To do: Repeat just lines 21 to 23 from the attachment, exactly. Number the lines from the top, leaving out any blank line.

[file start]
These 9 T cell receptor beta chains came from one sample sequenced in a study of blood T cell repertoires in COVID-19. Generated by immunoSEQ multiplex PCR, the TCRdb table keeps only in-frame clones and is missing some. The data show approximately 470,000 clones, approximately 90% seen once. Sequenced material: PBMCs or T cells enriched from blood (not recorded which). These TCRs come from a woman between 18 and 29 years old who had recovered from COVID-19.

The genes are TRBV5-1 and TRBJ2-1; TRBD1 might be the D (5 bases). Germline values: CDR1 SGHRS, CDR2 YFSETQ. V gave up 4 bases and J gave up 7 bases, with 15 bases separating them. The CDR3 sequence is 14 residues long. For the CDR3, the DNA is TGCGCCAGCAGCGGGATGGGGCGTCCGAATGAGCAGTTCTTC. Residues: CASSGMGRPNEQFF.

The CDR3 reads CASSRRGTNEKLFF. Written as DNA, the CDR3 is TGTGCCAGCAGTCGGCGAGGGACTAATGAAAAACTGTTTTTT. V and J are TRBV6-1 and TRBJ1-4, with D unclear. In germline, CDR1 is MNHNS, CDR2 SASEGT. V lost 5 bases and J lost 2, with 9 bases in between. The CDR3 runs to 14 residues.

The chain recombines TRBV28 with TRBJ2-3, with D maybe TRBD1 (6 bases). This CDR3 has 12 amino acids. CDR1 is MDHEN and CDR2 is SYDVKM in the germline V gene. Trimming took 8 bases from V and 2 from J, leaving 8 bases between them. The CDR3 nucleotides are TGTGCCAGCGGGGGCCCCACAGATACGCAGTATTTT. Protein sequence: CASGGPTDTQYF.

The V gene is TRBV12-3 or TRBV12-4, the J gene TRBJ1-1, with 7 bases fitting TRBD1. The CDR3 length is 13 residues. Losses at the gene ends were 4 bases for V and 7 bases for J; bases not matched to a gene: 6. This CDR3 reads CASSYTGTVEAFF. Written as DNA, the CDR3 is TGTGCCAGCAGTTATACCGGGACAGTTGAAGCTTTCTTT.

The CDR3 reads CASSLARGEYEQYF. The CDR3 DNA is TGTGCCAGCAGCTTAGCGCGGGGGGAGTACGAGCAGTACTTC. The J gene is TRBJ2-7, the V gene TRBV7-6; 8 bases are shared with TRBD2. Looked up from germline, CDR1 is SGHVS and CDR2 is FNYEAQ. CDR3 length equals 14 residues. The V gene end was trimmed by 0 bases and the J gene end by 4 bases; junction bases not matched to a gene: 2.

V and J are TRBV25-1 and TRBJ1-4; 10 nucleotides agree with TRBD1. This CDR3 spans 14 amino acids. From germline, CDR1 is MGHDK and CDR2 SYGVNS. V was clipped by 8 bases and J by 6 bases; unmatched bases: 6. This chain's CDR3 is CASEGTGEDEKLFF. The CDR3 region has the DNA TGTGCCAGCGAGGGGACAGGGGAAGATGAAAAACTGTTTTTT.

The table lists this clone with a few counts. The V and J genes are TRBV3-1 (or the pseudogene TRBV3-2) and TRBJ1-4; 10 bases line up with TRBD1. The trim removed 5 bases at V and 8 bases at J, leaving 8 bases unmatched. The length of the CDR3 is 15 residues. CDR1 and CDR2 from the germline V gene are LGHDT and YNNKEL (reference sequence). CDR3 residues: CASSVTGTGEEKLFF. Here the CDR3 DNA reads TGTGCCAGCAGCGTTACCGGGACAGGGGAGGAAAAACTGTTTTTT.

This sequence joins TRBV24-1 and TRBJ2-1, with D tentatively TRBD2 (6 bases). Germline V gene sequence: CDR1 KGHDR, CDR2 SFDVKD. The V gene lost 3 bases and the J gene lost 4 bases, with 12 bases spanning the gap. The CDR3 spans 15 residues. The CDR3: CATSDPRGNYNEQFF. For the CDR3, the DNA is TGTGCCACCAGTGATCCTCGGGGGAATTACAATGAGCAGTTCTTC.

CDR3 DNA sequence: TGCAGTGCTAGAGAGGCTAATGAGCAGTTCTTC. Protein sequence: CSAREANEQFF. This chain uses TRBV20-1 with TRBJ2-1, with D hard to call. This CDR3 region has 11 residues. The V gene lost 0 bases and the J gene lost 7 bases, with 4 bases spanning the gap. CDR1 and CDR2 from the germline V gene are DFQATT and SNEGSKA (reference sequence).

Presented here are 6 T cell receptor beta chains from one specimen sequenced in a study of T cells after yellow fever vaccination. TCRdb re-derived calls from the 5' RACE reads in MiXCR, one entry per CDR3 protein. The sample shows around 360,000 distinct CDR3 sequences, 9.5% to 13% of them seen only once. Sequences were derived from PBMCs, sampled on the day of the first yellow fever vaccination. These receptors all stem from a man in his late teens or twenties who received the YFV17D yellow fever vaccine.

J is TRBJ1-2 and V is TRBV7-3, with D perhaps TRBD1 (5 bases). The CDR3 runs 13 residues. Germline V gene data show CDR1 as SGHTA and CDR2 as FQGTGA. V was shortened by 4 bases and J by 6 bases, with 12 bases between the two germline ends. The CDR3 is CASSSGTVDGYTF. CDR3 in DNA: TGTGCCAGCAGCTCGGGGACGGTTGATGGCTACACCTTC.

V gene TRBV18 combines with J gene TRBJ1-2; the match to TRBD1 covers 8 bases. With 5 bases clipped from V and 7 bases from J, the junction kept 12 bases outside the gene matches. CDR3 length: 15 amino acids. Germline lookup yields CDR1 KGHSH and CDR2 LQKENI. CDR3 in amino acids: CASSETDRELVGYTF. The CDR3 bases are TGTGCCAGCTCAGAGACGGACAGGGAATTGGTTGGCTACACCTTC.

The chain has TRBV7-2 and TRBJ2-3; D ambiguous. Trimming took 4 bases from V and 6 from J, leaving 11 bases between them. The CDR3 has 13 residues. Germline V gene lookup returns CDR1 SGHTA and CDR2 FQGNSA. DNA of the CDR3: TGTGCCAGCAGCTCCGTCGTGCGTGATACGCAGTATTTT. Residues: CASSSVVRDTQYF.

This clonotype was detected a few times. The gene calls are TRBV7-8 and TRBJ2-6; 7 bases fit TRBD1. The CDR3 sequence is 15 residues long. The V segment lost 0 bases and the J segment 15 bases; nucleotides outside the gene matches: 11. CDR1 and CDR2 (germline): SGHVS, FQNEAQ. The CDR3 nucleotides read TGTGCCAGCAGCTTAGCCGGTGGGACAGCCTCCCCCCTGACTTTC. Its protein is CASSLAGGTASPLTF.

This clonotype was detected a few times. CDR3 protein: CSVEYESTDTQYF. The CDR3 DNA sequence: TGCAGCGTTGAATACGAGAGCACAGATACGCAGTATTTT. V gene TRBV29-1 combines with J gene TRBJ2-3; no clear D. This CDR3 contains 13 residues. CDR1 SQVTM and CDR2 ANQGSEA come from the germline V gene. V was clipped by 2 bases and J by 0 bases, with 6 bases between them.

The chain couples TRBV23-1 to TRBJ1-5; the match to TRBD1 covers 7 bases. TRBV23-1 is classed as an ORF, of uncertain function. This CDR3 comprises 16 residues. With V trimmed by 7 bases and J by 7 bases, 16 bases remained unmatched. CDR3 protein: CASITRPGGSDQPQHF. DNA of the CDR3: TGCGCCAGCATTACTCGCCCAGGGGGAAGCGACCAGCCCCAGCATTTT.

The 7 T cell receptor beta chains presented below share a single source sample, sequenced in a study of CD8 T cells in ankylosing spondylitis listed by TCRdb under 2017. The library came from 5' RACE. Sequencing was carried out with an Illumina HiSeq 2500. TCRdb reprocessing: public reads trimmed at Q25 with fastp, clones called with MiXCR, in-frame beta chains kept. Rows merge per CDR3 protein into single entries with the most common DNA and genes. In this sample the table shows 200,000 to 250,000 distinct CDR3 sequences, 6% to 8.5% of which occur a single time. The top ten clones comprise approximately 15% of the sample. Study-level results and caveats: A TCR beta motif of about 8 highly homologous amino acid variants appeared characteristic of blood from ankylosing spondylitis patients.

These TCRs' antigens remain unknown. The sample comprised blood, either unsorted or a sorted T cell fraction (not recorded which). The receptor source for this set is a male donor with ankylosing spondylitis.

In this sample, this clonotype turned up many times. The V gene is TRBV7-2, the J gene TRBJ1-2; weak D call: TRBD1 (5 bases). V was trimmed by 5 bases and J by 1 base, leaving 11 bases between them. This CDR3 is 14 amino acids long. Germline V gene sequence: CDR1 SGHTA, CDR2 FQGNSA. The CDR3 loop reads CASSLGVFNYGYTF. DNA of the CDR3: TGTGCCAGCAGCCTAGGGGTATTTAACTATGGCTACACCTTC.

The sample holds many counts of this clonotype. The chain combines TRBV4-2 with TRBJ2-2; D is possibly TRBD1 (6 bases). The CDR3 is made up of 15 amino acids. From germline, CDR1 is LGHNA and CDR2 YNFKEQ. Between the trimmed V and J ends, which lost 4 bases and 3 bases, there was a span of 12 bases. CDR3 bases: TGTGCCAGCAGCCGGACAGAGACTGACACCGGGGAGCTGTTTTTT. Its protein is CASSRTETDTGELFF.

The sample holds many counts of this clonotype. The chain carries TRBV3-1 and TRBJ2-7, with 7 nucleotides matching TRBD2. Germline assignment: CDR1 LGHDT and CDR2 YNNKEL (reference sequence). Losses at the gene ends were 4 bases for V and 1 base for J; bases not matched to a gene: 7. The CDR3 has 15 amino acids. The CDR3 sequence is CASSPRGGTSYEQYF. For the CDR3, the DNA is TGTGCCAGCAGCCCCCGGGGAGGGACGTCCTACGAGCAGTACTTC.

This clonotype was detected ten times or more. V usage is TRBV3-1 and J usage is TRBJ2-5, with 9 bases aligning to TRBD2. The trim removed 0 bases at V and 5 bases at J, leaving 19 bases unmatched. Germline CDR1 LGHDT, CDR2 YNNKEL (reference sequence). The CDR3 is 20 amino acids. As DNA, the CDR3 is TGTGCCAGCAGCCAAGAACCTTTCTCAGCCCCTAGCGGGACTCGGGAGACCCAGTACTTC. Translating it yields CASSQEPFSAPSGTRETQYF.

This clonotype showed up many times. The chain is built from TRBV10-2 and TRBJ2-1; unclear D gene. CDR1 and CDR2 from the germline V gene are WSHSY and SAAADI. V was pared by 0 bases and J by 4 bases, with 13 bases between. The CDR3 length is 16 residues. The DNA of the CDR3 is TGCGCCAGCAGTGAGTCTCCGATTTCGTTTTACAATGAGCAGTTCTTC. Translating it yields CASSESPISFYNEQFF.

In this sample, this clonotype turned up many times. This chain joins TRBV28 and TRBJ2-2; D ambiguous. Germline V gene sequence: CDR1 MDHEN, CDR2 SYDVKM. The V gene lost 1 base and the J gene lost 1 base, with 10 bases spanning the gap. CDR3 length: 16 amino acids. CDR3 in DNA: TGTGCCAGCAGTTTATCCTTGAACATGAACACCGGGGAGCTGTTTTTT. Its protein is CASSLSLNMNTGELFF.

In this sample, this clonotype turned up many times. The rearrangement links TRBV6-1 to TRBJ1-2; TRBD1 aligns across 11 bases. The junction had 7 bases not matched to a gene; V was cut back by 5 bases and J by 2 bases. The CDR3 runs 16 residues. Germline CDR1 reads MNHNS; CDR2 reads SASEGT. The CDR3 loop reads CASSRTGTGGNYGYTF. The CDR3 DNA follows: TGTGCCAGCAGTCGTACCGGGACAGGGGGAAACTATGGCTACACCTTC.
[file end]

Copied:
The sample holds many counts of this clonotype. The chain combines TRBV4-2 with TRBJ2-2; D is possibly TRBD1 (6 bases). The CDR3 is made up of 15 amino acids. From germline, CDR1 is LGHNA and CDR2 YNFKEQ. Between the trimmed V and J ends, which lost 4 bases and 3 bases, there was a span of 12 bases. CDR3 bases: TGTGCCAGCAGCCGGACAGAGACTGACACCGGGGAGCTGTTTTTT. Its protein is CASSRTETDTGELFF.

The sample holds many counts of this clonotype. The chain carries TRBV3-1 and TRBJ2-7, with 7 nucleotides matching TRBD2. Germline assignment: CDR1 LGHDT and CDR2 YNNKEL (reference sequence). Losses at the gene ends were 4 bases for V and 1 base for J; bases not matched to a gene: 7. The CDR3 has 15 amino acids. The CDR3 sequence is CASSPRGGTSYEQYF. For the CDR3, the DNA is TGTGCCAGCAGCCCCCGGGGAGGGACGTCCTACGAGCAGTACTTC.

This clonotype was detected ten times or more. V usage is TRBV3-1 and J usage is TRBJ2-5, with 9 bases aligning to TRBD2. The trim removed 0 bases at V and 5 bases at J, leaving 19 bases unmatched. Germline CDR1 LGHDT, CDR2 YNNKEL (reference sequence). The CDR3 is 20 amino acids. As DNA, the CDR3 is TGTGCCAGCAGCCAAGAACCTTTCTCAGCCCCTAGCGGGACTCGGGAGACCCAGTACTTC. Translating it yields CASSQEPFSAPSGTRETQYF.